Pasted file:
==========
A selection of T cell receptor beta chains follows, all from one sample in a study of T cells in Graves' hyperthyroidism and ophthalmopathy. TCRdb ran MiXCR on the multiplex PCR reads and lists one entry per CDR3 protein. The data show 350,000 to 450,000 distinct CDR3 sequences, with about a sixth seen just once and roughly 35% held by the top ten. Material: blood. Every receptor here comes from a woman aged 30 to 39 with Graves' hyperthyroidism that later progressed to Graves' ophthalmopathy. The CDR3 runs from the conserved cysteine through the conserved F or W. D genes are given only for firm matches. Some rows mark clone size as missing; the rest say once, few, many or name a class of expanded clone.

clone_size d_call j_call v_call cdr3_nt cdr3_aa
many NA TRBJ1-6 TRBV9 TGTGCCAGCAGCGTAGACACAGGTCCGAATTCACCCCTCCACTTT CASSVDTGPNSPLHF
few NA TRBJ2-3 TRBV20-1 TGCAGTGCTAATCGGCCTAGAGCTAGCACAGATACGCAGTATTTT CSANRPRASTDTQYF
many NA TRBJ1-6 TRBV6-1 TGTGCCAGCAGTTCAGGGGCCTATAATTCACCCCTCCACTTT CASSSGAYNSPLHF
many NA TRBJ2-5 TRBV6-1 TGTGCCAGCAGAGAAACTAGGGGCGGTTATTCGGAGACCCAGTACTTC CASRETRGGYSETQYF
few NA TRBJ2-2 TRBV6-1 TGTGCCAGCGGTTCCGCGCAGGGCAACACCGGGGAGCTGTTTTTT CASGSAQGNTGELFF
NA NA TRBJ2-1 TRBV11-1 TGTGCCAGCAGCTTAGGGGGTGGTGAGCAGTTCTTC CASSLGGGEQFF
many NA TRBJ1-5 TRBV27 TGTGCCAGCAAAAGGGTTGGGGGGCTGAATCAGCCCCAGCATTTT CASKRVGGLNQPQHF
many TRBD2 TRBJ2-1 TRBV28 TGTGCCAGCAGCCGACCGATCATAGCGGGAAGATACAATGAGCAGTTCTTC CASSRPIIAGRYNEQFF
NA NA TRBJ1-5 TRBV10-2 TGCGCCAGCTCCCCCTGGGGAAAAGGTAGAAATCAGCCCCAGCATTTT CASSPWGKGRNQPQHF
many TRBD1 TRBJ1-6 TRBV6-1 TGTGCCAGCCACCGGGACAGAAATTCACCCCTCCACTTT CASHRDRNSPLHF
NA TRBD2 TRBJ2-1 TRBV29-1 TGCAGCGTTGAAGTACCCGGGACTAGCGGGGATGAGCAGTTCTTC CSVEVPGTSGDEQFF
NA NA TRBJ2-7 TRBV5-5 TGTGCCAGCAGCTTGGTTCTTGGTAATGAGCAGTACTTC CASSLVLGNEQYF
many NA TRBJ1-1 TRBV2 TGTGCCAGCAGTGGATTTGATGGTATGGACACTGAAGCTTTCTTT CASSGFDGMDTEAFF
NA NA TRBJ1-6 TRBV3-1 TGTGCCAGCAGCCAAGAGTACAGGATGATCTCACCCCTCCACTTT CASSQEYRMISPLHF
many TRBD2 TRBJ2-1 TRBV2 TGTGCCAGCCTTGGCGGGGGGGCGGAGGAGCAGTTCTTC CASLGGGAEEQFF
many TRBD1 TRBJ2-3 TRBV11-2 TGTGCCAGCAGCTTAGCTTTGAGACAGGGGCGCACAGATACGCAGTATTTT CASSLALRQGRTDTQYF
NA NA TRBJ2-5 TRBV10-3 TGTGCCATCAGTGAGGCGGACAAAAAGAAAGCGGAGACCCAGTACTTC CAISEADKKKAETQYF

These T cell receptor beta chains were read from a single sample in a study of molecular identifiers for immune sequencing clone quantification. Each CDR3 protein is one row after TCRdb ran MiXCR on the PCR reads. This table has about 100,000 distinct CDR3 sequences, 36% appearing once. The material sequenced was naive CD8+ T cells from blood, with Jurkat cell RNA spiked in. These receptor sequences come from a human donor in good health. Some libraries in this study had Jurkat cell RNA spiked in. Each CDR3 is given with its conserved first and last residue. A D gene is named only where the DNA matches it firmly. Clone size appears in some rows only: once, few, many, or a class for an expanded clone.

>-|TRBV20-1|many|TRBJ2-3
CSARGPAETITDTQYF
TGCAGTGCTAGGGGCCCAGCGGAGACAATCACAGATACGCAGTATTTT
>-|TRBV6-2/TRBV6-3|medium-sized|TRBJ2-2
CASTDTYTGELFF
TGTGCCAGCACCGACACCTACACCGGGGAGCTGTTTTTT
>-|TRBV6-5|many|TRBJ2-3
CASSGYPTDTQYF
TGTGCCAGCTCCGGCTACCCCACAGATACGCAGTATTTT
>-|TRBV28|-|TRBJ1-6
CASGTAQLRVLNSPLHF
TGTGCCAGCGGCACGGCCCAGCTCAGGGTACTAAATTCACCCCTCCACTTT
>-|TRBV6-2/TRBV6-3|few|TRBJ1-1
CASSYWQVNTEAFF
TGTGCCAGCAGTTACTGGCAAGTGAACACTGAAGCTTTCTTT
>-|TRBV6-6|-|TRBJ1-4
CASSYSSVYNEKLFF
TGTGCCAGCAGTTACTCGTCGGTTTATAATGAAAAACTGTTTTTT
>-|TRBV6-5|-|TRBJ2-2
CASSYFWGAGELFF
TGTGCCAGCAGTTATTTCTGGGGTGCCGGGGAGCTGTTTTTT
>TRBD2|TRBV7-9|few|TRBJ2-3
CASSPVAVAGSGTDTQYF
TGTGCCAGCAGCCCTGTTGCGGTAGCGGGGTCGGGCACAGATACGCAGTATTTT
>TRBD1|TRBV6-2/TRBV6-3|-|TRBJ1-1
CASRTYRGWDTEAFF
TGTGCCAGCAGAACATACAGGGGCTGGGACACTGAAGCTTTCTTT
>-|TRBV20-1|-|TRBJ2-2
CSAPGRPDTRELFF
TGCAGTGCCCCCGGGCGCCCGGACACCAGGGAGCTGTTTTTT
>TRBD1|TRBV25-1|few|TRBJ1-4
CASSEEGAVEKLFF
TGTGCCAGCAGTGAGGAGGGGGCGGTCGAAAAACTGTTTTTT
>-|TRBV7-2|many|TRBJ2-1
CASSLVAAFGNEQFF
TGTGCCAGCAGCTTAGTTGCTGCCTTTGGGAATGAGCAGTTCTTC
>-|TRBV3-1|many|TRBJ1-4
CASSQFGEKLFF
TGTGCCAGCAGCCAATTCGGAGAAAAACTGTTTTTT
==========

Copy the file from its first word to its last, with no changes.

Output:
A selection of T cell receptor beta chains follows, all from one sample in a study of T cells in Graves' hyperthyroidism and ophthalmopathy. TCRdb ran MiXCR on the multiplex PCR reads and lists one entry per CDR3 protein. The data show 350,000 to 450,000 distinct CDR3 sequences, with about a sixth seen just once and roughly 35% held by the top ten. Material: blood. Every receptor here comes from a woman aged 30 to 39 with Graves' hyperthyroidism that later progressed to Graves' ophthalmopathy. The CDR3 runs from the conserved cysteine through the conserved F or W. D genes are given only for firm matches. Some rows mark clone size as missing; the rest say once, few, many or name a class of expanded clone.

clone_size d_call j_call v_call cdr3_nt cdr3_aa
many NA TRBJ1-6 TRBV9 TGTGCCAGCAGCGTAGACACAGGTCCGAATTCACCCCTCCACTTT CASSVDTGPNSPLHF
few NA TRBJ2-3 TRBV20-1 TGCAGTGCTAATCGGCCTAGAGCTAGCACAGATACGCAGTATTTT CSANRPRASTDTQYF
many NA TRBJ1-6 TRBV6-1 TGTGCCAGCAGTTCAGGGGCCTATAATTCACCCCTCCACTTT CASSSGAYNSPLHF
many NA TRBJ2-5 TRBV6-1 TGTGCCAGCAGAGAAACTAGGGGCGGTTATTCGGAGACCCAGTACTTC CASRETRGGYSETQYF
few NA TRBJ2-2 TRBV6-1 TGTGCCAGCGGTTCCGCGCAGGGCAACACCGGGGAGCTGTTTTTT CASGSAQGNTGELFF
NA NA TRBJ2-1 TRBV11-1 TGTGCCAGCAGCTTAGGGGGTGGTGAGCAGTTCTTC CASSLGGGEQFF
many NA TRBJ1-5 TRBV27 TGTGCCAGCAAAAGGGTTGGGGGGCTGAATCAGCCCCAGCATTTT CASKRVGGLNQPQHF
many TRBD2 TRBJ2-1 TRBV28 TGTGCCAGCAGCCGACCGATCATAGCGGGAAGATACAATGAGCAGTTCTTC CASSRPIIAGRYNEQFF
NA NA TRBJ1-5 TRBV10-2 TGCGCCAGCTCCCCCTGGGGAAAAGGTAGAAATCAGCCCCAGCATTTT CASSPWGKGRNQPQHF
many TRBD1 TRBJ1-6 TRBV6-1 TGTGCCAGCCACCGGGACAGAAATTCACCCCTCCACTTT CASHRDRNSPLHF
NA TRBD2 TRBJ2-1 TRBV29-1 TGCAGCGTTGAAGTACCCGGGACTAGCGGGGATGAGCAGTTCTTC CSVEVPGTSGDEQFF
NA NA TRBJ2-7 TRBV5-5 TGTGCCAGCAGCTTGGTTCTTGGTAATGAGCAGTACTTC CASSLVLGNEQYF
many NA TRBJ1-1 TRBV2 TGTGCCAGCAGTGGATTTGATGGTATGGACACTGAAGCTTTCTTT CASSGFDGMDTEAFF
NA NA TRBJ1-6 TRBV3-1 TGTGCCAGCAGCCAAGAGTACAGGATGATCTCACCCCTCCACTTT CASSQEYRMISPLHF
many TRBD2 TRBJ2-1 TRBV2 TGTGCCAGCCTTGGCGGGGGGGCGGAGGAGCAGTTCTTC CASLGGGAEEQFF
many TRBD1 TRBJ2-3 TRBV11-2 TGTGCCAGCAGCTTAGCTTTGAGACAGGGGCGCACAGATACGCAGTATTTT CASSLALRQGRTDTQYF
NA NA TRBJ2-5 TRBV10-3 TGTGCCATCAGTGAGGCGGACAAAAAGAAAGCGGAGACCCAGTACTTC CAISEADKKKAETQYF

These T cell receptor beta chains were read from a single sample in a study of molecular identifiers for immune sequencing clone quantification. Each CDR3 protein is one row after TCRdb ran MiXCR on the PCR reads. This table has about 100,000 distinct CDR3 sequences, 36% appearing once. The material sequenced was naive CD8+ T cells from blood, with Jurkat cell RNA spiked in. These receptor sequences come from a human donor in good health. Some libraries in this study had Jurkat cell RNA spiked in. Each CDR3 is given with its conserved first and last residue. A D gene is named only where the DNA matches it firmly. Clone size appears in some rows only: once, few, many, or a class for an expanded clone.

>-|TRBV20-1|many|TRBJ2-3
CSARGPAETITDTQYF
TGCAGTGCTAGGGGCCCAGCGGAGACAATCACAGATACGCAGTATTTT
>-|TRBV6-2/TRBV6-3|medium-sized|TRBJ2-2
CASTDTYTGELFF
TGTGCCAGCACCGACACCTACACCGGGGAGCTGTTTTTT
>-|TRBV6-5|many|TRBJ2-3
CASSGYPTDTQYF
TGTGCCAGCTCCGGCTACCCCACAGATACGCAGTATTTT
>-|TRBV28|-|TRBJ1-6
CASGTAQLRVLNSPLHF
TGTGCCAGCGGCACGGCCCAGCTCAGGGTACTAAATTCACCCCTCCACTTT
>-|TRBV6-2/TRBV6-3|few|TRBJ1-1
CASSYWQVNTEAFF
TGTGCCAGCAGTTACTGGCAAGTGAACACTGAAGCTTTCTTT
>-|TRBV6-6|-|TRBJ1-4
CASSYSSVYNEKLFF
TGTGCCAGCAGTTACTCGTCGGTTTATAATGAAAAACTGTTTTTT
>-|TRBV6-5|-|TRBJ2-2
CASSYFWGAGELFF
TGTGCCAGCAGTTATTTCTGGGGTGCCGGGGAGCTGTTTTTT
>TRBD2|TRBV7-9|few|TRBJ2-3
CASSPVAVAGSGTDTQYF
TGTGCCAGCAGCCCTGTTGCGGTAGCGGGGTCGGGCACAGATACGCAGTATTTT
>TRBD1|TRBV6-2/TRBV6-3|-|TRBJ1-1
CASRTYRGWDTEAFF
TGTGCCAGCAGAACATACAGGGGCTGGGACACTGAAGCTTTCTTT
>-|TRBV20-1|-|TRBJ2-2
CSAPGRPDTRELFF
TGCAGTGCCCCCGGGCGCCCGGACACCAGGGAGCTGTTTTTT
>TRBD1|TRBV25-1|few|TRBJ1-4
CASSEEGAVEKLFF
TGTGCCAGCAGTGAGGAGGGGGCGGTCGAAAAACTGTTTTTT
>-|TRBV7-2|many|TRBJ2-1
CASSLVAAFGNEQFF
TGTGCCAGCAGCTTAGTTGCTGCCTTTGGGAATGAGCAGTTCTTC
>-|TRBV3-1|many|TRBJ1-4
CASSQFGEKLFF
TGTGCCAGCAGCCAATTCGGAGAAAAACTGTTTTTT